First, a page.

Wailings Of A Work At Home Mom

The Wild and Wacky World of WAHMs!


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Entry-Level Programmer/Developer – March 4, 2013

English: Programmer

English: Programmer (Photo credit: Wikipedia)

Learning how to code is one of the best and most useful skills to have in today’s job market. The problem though is that most schools don’t have any programming courses as part of their curriculum.

Want to try your luck as a programmer but don’t know where to start learning or working? I just found a great job that would allow us work at home moms to learn how to code and earn at the same time.

Village88 is looking for 5 full-time entry level developers. Applicants must possess at least a Vocational Diploma / Short Course Certificate. A college degree in any engineering course or mathematics would be an advantage. Applicants also should have some background knowledge on different programming languages and syntax (you can easily learn this stuff online from websites like w3schools.com, codecademy.com and code.org).

For more details about this position and how to apply, click here.


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Out On Their Own

Yesterday, my husband and I cried like babies. We were on an emotional roller coaster that started with intense anxiety, followed by alternating bouts of fear and doubt which eventually ended with an overwhelming rush of bittersweet joy and immense pride.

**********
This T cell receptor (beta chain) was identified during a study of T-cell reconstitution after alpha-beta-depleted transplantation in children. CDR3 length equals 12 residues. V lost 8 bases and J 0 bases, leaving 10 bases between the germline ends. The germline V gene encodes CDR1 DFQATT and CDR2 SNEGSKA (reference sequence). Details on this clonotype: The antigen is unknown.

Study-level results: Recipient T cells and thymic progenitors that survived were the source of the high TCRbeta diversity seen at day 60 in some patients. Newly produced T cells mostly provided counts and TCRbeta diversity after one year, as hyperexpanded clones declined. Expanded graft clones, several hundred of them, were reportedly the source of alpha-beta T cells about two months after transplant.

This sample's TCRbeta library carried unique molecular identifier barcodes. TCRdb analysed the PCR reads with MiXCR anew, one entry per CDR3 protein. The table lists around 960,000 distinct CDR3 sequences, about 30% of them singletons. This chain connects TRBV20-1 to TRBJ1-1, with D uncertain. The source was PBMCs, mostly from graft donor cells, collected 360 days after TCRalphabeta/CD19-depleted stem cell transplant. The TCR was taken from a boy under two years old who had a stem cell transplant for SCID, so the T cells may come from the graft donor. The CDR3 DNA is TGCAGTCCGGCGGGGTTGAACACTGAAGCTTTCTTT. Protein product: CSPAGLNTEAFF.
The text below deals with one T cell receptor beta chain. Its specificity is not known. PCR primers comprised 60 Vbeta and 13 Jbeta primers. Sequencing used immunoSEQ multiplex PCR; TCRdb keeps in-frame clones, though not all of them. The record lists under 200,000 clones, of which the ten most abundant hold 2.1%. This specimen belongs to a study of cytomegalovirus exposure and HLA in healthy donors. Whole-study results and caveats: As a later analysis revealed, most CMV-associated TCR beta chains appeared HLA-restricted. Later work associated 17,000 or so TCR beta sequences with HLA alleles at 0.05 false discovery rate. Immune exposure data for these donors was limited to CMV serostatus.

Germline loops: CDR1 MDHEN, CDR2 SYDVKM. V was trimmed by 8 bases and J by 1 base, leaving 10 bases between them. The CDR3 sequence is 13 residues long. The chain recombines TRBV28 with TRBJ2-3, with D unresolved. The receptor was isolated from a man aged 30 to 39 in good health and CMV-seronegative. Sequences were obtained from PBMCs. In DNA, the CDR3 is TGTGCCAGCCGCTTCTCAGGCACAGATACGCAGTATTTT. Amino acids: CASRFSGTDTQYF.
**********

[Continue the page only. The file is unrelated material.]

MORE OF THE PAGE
Yesterday was my daughter’s assessment and entrance examination for preschool.

I know what you guys are thinking, why are we so emotional over our daughter getting into preschool? It’s preschool, for crying out loud! Nobody fails in those “assessment” tests and all they do in preschool is play.

My husband and I are very involved and a bit overprotective when it comes to our daughter. Although we allow and encourage her to face challenges by herself, this was the first time we felt like she was facing this completely alone. As a parent, you know you that you should let your child work things about by themselves but we’re usually at the wings ready to swoop in whenever our child is in trouble.